- Laidback: Moorea, Raiatea, Huahine, Tahaa, Fakarava
- Off the beaten track: the Marquesas Islands, Huahine, Maupiti, Fakarava, Tahaa, the Gambier Islands, the Austral Islands
Top 10 Islands video
Here’s a video summarizing my list of the best islands in French Polynesia. You might need to disable your ad blocker for the video to load.
How Long Do You Need In French Polynesia?
French Polynesia spans a vast distance, and If you’ve already come this far, take your time. Considering my three-night minimum on any given island, a week to 10 days would be the absolute minimum. From my experience consulting and crafting itineraries to French Polynesia since 2016, anything between 2-3 weeks is optimal. This allows you to visit multiple islands across at least two archipelagos comfortably.
How To Get To French Polynesia?
Apart from cruises and private yachts, all international flights land in Tahiti. At the time of updating this French Polynesia Travel Guide, direct flights to Papeete operate from Auckland (Air New Zealand and Air Tahiti Nui), Tokyo (Air Tahiti Nui), Los Angeles (Air France, Delta Airlines, and Air Tahiti Nui), the Cook Islands (Air Tahiti/Air Rarotonga), San Francisco (United Airlines and French Bee), and Seattle (Air Tahiti Nui).
Before the COVID-19 epidemic, LATAM operated a route between Tahiti and Easter Island. There were also plans to launch Fly Coral Way, a new airline focusing on international inter-island travel in the South Pacific. The new airline planned to open a route between Tahiti and Fiji, which never came to fruition but might in the future.
As always in the South Pacific, things can change over time. New routes might open, and existing routes might close.
How Much Does It Cost To Travel In French Polynesia?
Although French Polynesia is not a budget destination, it’s a misconception that it’s solely a luxury destination. Thanks to increased airline competition, flights to Tahiti are much more affordable than they used to be, especially if you book well in advance. Unless you’re planning a luxury vacation, costs in French Polynesia are comparable to or slightly above their equivalent in Western Europe during peak season. Have a look at the detailed cost breakdown of my three-month visit to French Polynesia (2015-2016). I recommend booking your accommodation in advance (see ‘Where to stay’).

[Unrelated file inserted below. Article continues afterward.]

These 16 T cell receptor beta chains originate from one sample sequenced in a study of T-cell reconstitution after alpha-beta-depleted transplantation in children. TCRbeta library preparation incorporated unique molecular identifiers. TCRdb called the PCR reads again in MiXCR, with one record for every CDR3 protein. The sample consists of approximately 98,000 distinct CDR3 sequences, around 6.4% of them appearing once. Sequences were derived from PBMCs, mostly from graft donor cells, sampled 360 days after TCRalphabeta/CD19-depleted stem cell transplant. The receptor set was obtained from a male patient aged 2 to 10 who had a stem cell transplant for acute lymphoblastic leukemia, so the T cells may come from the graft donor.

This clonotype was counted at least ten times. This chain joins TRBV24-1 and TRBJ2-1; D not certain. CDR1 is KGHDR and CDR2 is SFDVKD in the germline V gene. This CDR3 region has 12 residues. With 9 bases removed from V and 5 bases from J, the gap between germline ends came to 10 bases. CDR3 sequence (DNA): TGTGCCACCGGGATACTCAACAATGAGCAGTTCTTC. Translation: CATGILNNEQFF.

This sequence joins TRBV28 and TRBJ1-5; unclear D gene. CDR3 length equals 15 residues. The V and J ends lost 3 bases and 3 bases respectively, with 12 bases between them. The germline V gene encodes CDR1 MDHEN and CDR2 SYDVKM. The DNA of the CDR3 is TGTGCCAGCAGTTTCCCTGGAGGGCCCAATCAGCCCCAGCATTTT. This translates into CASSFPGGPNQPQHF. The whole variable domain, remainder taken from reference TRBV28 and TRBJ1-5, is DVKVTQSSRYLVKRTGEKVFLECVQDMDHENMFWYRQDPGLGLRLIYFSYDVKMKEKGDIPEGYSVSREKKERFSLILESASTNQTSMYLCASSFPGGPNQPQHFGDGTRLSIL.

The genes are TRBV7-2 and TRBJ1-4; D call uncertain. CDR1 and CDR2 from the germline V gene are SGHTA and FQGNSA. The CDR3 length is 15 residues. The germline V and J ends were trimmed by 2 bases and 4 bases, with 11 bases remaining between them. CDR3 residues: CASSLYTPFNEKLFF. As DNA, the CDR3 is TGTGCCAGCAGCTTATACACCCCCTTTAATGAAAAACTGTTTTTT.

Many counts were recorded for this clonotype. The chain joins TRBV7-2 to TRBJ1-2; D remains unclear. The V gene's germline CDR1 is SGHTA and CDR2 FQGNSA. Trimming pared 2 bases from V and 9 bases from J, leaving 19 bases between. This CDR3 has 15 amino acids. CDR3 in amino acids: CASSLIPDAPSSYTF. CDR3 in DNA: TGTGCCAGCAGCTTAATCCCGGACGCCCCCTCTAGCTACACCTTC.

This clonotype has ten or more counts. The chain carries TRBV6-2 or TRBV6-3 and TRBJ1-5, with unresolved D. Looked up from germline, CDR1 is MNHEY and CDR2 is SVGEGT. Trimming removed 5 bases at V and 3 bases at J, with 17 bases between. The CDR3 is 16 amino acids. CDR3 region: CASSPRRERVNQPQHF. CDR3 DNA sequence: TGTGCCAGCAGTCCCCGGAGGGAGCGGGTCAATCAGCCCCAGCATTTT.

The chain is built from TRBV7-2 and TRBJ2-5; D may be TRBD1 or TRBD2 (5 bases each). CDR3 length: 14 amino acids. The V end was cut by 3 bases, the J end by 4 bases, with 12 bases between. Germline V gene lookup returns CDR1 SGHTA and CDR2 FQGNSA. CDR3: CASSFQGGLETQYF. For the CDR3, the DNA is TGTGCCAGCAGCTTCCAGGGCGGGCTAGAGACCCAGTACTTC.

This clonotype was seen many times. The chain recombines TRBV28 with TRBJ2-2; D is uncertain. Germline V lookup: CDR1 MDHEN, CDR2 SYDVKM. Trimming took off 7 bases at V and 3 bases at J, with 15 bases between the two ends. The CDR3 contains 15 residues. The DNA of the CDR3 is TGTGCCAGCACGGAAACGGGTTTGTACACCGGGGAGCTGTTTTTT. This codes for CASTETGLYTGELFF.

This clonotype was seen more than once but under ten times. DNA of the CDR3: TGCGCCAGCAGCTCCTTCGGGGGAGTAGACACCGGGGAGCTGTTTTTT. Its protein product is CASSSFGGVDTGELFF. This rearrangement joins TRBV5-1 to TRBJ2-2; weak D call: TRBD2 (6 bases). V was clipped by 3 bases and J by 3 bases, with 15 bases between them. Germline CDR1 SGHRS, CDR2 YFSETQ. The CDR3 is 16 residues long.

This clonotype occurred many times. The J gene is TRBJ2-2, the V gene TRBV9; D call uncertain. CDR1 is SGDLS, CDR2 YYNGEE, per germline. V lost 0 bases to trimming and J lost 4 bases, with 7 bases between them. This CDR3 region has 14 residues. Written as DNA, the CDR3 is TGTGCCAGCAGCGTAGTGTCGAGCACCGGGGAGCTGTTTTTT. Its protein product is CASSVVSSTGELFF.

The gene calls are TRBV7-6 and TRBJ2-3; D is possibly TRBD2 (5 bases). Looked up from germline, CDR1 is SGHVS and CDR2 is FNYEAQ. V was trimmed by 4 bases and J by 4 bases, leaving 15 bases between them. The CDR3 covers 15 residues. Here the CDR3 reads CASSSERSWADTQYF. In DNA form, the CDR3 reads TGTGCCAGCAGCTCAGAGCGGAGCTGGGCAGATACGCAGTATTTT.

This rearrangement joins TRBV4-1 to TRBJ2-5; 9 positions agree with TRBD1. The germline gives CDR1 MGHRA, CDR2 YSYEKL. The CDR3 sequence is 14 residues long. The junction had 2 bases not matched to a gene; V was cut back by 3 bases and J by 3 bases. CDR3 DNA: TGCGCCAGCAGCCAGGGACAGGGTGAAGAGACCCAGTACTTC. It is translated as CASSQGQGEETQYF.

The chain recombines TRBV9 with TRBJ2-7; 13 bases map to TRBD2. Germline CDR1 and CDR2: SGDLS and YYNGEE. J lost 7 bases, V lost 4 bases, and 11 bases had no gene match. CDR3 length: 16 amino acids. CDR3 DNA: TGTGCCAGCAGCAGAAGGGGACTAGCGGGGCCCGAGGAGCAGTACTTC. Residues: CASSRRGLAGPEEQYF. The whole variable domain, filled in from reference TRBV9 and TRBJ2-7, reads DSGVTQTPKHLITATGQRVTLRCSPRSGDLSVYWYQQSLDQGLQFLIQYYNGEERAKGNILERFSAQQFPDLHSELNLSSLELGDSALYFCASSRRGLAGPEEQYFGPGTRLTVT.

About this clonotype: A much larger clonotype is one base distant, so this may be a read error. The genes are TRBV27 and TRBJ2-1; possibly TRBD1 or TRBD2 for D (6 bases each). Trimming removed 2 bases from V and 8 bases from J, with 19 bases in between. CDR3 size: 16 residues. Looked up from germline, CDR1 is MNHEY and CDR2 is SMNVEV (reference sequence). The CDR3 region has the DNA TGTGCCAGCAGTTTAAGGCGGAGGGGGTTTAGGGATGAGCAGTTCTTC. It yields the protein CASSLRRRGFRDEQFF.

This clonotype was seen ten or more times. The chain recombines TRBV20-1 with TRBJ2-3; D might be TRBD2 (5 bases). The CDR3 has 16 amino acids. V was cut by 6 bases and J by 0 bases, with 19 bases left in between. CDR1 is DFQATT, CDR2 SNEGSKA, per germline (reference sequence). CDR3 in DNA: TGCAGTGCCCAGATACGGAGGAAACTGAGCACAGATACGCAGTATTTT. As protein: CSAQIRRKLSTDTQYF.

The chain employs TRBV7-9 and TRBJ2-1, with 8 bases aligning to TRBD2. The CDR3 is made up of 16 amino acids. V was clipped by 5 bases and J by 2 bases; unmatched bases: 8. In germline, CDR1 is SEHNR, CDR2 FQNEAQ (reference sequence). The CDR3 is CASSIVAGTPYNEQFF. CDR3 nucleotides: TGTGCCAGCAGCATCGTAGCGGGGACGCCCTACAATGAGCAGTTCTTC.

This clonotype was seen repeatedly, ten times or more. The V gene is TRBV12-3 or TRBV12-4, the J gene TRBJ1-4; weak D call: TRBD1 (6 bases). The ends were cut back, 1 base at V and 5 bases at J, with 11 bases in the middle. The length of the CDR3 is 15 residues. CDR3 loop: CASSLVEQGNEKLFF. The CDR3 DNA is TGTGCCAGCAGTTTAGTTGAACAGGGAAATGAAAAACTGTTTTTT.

Here’s a high level overview of price ranges in Tahiti (based on 2023 prices):
- Night in a luxury overwater bungalow: starting from 800$ (low season)
- Night in a pension/boutique lodge: 90-300$
- Car rental: 60-110$ per day
- Scooter rental: 50-70$ per day
- Full-day lagoon excursion: 80-130$
- Two-tank scuba dive: 100-140$
- Beer in a restaurant: 6$
- A meal in a local restaurant: 15-30$
- Cultural show: 70-120$
How to island hop in French Polynesia
Moving from island to island in French Polynesia is fun, can be slightly challenging, always breathtaking, sometimes frustrating, or all of the above. If you are taking domestic flights, always grab a window seat to enjoy a scenic flight you’ll never forget (there are no assigned seats).